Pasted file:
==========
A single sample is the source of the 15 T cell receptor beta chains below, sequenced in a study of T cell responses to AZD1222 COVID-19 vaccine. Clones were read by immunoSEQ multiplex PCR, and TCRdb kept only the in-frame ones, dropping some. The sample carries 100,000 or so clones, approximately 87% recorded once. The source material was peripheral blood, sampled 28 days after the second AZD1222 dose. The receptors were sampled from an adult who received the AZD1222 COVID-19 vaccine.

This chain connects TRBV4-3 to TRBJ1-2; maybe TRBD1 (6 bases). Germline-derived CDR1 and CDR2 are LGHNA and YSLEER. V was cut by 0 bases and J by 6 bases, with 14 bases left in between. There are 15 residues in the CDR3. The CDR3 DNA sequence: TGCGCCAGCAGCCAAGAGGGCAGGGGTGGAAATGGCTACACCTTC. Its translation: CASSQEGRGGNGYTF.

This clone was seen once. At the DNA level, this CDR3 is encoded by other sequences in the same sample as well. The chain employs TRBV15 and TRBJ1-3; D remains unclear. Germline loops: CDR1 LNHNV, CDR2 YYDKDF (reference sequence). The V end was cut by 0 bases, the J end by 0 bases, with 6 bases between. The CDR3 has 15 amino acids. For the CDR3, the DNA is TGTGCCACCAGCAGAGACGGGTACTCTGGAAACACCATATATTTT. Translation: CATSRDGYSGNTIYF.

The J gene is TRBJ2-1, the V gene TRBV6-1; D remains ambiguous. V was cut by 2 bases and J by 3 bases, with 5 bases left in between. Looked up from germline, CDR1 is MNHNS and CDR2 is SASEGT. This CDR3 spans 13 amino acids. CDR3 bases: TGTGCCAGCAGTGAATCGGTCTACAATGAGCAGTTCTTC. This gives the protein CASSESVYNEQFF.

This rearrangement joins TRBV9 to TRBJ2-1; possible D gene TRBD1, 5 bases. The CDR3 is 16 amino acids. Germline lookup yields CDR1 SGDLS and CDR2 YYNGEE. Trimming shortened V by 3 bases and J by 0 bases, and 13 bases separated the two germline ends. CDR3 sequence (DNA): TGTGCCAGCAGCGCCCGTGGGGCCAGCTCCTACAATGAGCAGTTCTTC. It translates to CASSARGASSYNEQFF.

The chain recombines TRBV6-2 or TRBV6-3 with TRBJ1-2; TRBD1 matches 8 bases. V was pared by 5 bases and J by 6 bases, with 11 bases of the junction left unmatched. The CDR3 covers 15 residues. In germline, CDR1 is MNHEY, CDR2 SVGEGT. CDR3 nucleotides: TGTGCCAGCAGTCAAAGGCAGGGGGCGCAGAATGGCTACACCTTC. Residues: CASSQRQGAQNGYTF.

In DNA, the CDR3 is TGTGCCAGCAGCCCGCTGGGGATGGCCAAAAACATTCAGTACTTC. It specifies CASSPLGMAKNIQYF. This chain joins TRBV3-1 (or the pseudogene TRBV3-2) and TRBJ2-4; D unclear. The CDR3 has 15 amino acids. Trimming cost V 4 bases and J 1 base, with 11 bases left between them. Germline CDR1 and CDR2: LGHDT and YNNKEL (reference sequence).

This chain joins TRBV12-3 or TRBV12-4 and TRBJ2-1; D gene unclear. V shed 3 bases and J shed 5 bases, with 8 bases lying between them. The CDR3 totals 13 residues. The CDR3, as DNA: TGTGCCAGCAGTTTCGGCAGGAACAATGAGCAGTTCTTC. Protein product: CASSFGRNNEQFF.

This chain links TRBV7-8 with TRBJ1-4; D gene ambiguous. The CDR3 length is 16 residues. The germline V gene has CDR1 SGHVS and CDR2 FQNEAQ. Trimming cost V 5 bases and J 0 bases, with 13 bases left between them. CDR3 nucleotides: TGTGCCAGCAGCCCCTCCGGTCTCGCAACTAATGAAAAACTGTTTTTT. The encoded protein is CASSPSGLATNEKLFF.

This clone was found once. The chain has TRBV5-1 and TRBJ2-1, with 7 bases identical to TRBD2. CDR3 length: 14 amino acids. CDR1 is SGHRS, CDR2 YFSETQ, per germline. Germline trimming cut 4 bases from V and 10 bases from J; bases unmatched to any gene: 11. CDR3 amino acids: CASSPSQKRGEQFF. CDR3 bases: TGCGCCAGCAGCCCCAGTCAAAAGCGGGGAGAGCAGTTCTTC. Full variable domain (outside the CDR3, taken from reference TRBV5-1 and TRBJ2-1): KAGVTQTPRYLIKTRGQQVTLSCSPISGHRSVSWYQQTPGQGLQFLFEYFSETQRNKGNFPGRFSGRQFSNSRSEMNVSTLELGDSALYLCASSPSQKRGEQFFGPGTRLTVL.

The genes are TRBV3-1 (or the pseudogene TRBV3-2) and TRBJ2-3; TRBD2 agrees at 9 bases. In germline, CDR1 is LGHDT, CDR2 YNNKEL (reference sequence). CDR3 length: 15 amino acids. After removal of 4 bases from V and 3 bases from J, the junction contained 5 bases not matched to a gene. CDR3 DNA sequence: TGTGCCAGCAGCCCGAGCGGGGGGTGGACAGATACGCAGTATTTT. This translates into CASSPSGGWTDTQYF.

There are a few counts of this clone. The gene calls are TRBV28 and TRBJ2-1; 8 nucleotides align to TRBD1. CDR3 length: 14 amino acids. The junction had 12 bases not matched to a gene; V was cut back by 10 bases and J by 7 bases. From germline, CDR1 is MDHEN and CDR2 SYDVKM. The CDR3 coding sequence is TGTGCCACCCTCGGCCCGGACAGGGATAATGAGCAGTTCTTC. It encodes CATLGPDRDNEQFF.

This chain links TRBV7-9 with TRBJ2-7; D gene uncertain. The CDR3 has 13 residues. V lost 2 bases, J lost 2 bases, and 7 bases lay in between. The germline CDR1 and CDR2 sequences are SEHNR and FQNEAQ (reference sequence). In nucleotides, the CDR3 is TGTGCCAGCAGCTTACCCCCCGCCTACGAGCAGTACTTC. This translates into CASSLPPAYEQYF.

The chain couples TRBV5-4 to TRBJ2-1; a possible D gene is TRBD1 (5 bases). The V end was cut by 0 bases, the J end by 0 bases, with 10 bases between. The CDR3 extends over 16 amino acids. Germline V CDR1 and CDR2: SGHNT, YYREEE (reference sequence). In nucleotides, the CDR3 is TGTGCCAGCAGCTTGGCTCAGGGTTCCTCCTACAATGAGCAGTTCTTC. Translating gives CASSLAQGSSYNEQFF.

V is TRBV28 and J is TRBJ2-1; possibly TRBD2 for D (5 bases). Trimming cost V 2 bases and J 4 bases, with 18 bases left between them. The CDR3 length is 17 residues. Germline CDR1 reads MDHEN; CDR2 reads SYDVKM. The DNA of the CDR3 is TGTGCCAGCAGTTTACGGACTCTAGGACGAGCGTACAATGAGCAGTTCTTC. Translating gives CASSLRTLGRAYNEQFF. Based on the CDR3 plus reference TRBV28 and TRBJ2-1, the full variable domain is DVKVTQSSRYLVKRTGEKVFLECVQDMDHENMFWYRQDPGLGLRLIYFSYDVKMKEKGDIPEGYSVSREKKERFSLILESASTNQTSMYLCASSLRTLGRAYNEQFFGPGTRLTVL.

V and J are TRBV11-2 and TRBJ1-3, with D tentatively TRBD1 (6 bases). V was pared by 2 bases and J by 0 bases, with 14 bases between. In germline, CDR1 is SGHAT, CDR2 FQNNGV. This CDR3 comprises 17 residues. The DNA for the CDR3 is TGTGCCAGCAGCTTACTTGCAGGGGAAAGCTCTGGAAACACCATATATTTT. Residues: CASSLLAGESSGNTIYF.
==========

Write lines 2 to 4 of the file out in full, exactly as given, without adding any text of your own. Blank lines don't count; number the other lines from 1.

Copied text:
This chain connects TRBV4-3 to TRBJ1-2; maybe TRBD1 (6 bases). Germline-derived CDR1 and CDR2 are LGHNA and YSLEER. V was cut by 0 bases and J by 6 bases, with 14 bases left in between. There are 15 residues in the CDR3. The CDR3 DNA sequence: TGCGCCAGCAGCCAAGAGGGCAGGGGTGGAAATGGCTACACCTTC. Its translation: CASSQEGRGGNGYTF.

This clone was seen once. At the DNA level, this CDR3 is encoded by other sequences in the same sample as well. The chain employs TRBV15 and TRBJ1-3; D remains unclear. Germline loops: CDR1 LNHNV, CDR2 YYDKDF (reference sequence). The V end was cut by 0 bases, the J end by 0 bases, with 6 bases between. The CDR3 has 15 amino acids. For the CDR3, the DNA is TGTGCCACCAGCAGAGACGGGTACTCTGGAAACACCATATATTTT. Translation: CATSRDGYSGNTIYF.

The J gene is TRBJ2-1, the V gene TRBV6-1; D remains ambiguous. V was cut by 2 bases and J by 3 bases, with 5 bases left in between. Looked up from germline, CDR1 is MNHNS and CDR2 is SASEGT. This CDR3 spans 13 amino acids. CDR3 bases: TGTGCCAGCAGTGAATCGGTCTACAATGAGCAGTTCTTC. This gives the protein CASSESVYNEQFF.